Museum 2014 preview

French Impressionists, modern masters, the mysteries of yoga, and illustrations of a classic Passover narrative are among the new year offerings at museums here and in the Bay Area.

Here’s the rundown of exhibits so that plans can be made to take in these shows:

Sam Francis: Five Decades of Abstract Expressionism from California Collections: Internationally acclaimed California native Sam Francis is one of the state’s most historically significant artists. Featuring strong color in sublime clouds of pigments, the show highlights different periods of the artist’s work from outstanding public and private collections. Starting with early work made in the Bay Area in the 1940s and leading to the artist’s influential body of work from the 1950s to his death in the 1990s, the exhibition includes works made in Palo Alto, Point Reyes and Santa Monica, as well as those made while Francis was living in New York, Switzerland and Japan. The show is organized by the Sam Francis Foundation, the Pasadena Museum of California Art and the Crocker Art Museum, where it appears after a highly successful run at the Pasadena Museum.

Jan. 26-April 20; Crocker Art Museum, 216 O St., Sacramento. (916) 808-7000

Intimate Impressionism from the National Gallery of Art: Seventy treasured paintings by 19th century avant-garde artists are included in this gem of a show of intimately scaled Impressionist and Post-Impressionist still lifes, portraits and landscapes, which are among the National Gallery’s most beloved paintings. Significant pictures by Edouard Manet, Claude Monet, Pierre-Auguste Renoir, Camille Pissarro, George Seurat and Vincent van Gogh are included in the exhibition, drawn from the collections of Alicia Mellon Bruce and Paul Mellon, the two children of the Washington, D.C., gallery’s founder Andrew Mellon.

March 29-Aug. 3; California Palace of the Legion of Honor, 34th Avenue and Clement Street, San Francisco. (415) 750-3600

Modernism from the National Gallery of Art: The Robert and Jane Meyerhoff Collection: Nearly 50 works, several by great postwar artists, among them, Ellsworth Kelly, Roy Lichtenstein, Robert Rauschenberg, Jasper Johns and Frank Stella are included in this stellar show, which will only be seen at the deYoung. The centerpiece of the exhibition is Barnett Newman’s “The Stations of the Cross” 1958-1966, widely considered to be his most important work, presented in a chapel-like gallery so visitors can experience it as the artist intended.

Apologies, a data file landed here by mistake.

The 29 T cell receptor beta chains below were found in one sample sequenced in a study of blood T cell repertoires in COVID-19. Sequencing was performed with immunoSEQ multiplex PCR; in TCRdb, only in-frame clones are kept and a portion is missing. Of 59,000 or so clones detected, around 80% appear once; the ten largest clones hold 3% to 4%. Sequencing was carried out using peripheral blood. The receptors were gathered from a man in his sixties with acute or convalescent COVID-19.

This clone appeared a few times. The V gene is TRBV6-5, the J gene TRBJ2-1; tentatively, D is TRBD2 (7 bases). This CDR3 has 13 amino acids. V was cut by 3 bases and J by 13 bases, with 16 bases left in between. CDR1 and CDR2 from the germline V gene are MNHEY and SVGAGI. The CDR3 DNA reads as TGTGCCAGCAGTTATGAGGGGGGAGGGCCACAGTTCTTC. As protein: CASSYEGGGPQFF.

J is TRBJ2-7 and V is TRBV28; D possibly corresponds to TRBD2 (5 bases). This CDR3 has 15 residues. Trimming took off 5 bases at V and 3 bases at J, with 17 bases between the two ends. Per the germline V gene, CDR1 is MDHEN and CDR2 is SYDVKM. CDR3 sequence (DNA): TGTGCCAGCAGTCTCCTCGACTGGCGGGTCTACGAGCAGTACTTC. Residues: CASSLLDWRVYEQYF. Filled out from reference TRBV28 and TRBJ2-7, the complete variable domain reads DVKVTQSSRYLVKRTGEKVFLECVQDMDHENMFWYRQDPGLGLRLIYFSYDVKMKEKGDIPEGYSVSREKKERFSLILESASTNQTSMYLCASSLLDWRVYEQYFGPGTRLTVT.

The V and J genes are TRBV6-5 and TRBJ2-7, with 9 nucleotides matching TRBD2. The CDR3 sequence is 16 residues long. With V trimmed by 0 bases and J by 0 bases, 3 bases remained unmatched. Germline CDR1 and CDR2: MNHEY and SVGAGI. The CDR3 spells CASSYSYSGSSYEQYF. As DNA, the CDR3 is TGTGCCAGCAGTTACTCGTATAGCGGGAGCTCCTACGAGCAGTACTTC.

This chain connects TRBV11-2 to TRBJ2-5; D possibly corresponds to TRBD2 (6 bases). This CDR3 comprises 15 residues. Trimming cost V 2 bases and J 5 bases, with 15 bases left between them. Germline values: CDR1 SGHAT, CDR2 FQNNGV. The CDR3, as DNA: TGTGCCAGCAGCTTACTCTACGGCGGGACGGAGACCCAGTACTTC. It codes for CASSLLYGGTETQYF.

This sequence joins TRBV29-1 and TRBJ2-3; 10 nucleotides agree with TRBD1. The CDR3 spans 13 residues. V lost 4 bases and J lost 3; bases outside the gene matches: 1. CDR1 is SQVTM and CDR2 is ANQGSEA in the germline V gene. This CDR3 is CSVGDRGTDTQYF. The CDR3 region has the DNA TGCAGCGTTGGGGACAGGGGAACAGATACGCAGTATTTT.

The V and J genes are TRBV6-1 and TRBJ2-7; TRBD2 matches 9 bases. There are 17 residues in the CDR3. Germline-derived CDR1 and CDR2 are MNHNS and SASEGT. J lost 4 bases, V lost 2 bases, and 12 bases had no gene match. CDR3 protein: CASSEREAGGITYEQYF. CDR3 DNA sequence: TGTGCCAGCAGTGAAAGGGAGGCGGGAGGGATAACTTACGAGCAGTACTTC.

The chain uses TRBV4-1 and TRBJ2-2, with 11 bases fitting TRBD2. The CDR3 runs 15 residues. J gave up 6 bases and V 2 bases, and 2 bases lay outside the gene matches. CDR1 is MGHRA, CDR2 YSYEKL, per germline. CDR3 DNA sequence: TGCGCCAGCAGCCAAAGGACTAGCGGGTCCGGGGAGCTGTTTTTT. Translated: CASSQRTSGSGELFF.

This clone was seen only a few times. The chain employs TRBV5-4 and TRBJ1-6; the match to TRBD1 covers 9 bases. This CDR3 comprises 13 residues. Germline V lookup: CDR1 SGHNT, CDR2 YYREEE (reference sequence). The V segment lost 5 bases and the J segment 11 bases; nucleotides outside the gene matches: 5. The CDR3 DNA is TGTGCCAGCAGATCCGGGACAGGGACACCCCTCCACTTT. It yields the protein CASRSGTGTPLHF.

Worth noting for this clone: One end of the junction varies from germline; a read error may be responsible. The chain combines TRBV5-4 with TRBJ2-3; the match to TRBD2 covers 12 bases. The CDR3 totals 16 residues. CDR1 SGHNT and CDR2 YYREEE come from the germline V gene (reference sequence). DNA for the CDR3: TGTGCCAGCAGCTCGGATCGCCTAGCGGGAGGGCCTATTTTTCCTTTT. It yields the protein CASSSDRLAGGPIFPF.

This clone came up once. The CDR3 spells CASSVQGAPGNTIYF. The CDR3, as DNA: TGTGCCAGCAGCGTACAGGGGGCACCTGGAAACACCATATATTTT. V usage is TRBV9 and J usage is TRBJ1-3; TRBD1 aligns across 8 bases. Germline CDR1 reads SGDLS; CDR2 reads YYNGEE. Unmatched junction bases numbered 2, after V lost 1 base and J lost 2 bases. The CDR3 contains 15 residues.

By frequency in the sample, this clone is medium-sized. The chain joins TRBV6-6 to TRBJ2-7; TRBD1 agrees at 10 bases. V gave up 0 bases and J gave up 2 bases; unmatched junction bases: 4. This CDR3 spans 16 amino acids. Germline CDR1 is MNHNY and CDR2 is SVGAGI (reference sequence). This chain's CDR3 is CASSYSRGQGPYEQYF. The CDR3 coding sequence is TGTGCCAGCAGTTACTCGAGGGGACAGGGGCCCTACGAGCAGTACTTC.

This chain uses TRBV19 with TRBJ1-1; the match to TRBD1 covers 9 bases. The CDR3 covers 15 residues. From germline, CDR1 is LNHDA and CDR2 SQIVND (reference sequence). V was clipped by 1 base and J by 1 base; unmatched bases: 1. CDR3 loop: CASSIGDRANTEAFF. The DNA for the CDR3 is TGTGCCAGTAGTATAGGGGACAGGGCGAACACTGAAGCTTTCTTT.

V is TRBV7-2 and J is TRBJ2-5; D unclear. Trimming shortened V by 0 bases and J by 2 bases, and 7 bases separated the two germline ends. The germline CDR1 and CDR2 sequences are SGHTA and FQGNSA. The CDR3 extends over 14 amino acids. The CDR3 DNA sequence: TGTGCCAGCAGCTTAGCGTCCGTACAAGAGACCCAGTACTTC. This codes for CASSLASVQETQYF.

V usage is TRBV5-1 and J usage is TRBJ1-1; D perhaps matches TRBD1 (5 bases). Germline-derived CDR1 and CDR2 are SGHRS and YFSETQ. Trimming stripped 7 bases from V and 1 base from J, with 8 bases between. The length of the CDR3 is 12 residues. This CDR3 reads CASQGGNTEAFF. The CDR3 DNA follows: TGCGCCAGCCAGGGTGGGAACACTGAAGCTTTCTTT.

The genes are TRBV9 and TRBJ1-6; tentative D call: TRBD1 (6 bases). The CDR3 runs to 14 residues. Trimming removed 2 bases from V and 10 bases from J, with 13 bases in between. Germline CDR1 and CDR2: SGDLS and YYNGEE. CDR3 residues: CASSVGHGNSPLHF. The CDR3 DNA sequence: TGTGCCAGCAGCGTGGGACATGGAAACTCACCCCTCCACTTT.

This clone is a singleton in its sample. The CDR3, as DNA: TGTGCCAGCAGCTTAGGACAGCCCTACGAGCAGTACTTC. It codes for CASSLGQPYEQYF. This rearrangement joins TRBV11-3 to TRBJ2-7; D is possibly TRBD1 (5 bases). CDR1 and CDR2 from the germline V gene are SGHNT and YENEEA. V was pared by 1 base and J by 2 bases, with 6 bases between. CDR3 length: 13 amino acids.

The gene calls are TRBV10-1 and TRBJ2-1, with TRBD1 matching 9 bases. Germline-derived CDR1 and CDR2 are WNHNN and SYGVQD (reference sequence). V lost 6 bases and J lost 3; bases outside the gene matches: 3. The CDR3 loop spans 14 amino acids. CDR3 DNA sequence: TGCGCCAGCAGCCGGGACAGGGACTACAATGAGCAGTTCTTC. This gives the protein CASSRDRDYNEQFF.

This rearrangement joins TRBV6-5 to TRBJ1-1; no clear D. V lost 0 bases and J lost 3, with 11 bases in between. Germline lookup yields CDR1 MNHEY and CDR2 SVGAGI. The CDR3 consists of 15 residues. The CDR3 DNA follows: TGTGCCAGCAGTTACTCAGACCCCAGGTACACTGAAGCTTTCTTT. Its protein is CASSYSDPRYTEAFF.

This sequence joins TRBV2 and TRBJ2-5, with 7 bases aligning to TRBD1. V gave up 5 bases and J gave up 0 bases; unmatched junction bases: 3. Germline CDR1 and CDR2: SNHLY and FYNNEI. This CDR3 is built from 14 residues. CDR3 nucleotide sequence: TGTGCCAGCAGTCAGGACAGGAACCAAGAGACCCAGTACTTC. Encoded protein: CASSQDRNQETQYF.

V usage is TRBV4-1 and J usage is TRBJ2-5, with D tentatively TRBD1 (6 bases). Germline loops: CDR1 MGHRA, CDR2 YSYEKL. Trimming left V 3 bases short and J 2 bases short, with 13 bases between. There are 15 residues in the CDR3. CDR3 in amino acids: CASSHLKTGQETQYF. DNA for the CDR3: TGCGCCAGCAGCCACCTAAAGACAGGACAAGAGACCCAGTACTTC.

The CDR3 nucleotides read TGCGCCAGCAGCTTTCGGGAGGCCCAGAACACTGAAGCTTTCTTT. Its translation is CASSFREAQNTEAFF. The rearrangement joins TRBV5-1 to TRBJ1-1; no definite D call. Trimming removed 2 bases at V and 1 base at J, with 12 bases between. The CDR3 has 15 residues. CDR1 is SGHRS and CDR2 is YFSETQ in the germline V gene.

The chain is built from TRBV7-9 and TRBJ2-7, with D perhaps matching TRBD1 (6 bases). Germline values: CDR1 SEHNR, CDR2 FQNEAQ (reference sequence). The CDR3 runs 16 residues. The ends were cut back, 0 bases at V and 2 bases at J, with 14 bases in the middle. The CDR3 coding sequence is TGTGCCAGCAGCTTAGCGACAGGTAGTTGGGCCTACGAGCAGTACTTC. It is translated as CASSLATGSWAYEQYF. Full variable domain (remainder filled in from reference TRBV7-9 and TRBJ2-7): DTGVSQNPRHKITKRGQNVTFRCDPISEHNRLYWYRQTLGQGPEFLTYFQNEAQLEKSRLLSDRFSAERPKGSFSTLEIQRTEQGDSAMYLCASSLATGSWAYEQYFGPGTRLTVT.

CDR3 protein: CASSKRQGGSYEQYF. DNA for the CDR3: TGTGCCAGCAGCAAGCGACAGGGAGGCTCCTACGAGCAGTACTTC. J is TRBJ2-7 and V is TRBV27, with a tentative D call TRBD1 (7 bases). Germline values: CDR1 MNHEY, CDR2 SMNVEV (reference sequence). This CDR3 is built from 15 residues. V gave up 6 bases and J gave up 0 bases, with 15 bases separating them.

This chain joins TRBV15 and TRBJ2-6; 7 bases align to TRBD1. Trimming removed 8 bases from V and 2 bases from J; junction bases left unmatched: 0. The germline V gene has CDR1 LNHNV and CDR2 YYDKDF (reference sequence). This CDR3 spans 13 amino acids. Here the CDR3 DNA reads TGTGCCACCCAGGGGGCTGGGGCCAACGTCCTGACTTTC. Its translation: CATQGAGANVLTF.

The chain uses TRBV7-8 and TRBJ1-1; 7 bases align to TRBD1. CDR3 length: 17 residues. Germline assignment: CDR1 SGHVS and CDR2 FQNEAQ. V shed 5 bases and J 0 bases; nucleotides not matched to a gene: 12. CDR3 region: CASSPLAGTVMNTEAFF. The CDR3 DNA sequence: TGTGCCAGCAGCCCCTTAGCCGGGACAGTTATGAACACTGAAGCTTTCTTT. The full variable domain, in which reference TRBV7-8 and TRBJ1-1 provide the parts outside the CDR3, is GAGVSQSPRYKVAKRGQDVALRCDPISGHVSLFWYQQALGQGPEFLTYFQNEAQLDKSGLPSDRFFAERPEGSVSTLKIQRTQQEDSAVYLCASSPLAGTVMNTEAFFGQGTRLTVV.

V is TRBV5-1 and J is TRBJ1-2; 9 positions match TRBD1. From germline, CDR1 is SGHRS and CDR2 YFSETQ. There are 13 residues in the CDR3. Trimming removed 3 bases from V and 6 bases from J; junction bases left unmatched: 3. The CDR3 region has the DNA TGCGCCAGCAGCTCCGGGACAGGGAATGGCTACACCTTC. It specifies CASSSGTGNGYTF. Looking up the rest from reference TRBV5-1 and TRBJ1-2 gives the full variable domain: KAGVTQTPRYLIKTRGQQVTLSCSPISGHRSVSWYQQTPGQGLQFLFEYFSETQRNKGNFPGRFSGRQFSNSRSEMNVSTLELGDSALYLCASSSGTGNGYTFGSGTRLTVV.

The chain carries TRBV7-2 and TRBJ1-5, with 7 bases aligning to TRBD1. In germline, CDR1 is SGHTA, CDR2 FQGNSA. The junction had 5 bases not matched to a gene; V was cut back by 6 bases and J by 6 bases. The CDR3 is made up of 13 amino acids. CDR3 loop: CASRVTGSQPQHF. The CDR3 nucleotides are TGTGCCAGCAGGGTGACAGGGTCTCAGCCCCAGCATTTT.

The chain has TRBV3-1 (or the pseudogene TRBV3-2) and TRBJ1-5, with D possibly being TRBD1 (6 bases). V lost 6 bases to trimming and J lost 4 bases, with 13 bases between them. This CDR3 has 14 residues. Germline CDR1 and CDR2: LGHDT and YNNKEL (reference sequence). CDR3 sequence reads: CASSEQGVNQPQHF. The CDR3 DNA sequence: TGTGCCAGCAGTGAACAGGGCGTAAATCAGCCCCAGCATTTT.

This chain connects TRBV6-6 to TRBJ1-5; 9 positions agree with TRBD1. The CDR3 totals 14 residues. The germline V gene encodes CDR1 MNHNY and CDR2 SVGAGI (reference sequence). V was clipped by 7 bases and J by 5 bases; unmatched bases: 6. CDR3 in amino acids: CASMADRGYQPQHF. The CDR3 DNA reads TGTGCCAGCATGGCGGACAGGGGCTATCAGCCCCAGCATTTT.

June 7-Oct. 12; DeYoung Museum, Golden Gate Park, 50 Hagiwara Tea Garden Drive, San Franicsco. (415) 750-3600

Yoga: The Art of Transformation: All over the world people practice yoga to pursue spiritual insight or better health, but few know of yoga’s original goal of transforming body and consciousness; its profound philosophical underpinnings; its place in Jain, Buddhist, Sufi and Hindu religious traditions; or the surprisingly diverse social roles played by male and female yogic practitioners over centuries. Borrowing from 25 museums and private collections in India, Europe and the United States, the show includes an installation of three monumental stone yogini goddesses from a 10th century Indian temple; 10 folios from the first compilation of yoga postures; and a Thomas Edison film from 1902, widely considered the first movie made about India.

Feb. 21-May 25; Asian Art Museum, 200 Larkin St., San Francisco. (415) 581-3500

Arthur Szyk and the Art of the Haggadah: The haggadah, the ritual text for the Passover seder, tells the story of the exodus of the Hebrews from slavery in Egypt. This show highlights the unique and powerful story of the Szyk Haggadeh (1940). Szyk (1894-1951), a Polish Jew, fused his love of art and history into a visual commentary on the striking parallels between the Passover narrative and the alarming developments unfolding in Nazi Germany in the 1930s. The show includes all 48 original illustrations of Szyk’s masterpiece on view together for the first time in over 60 years.

Feb. 13-June 29; The Contemporary Jewish Museum, 736 Mission St. (Between Third and Fourth streets), San Fransisco; (415)655-7800

San Francisco Museum of Modern Art: Closed for expansion, the museum offers many off-site exhibits in the Bay Area. Check for them at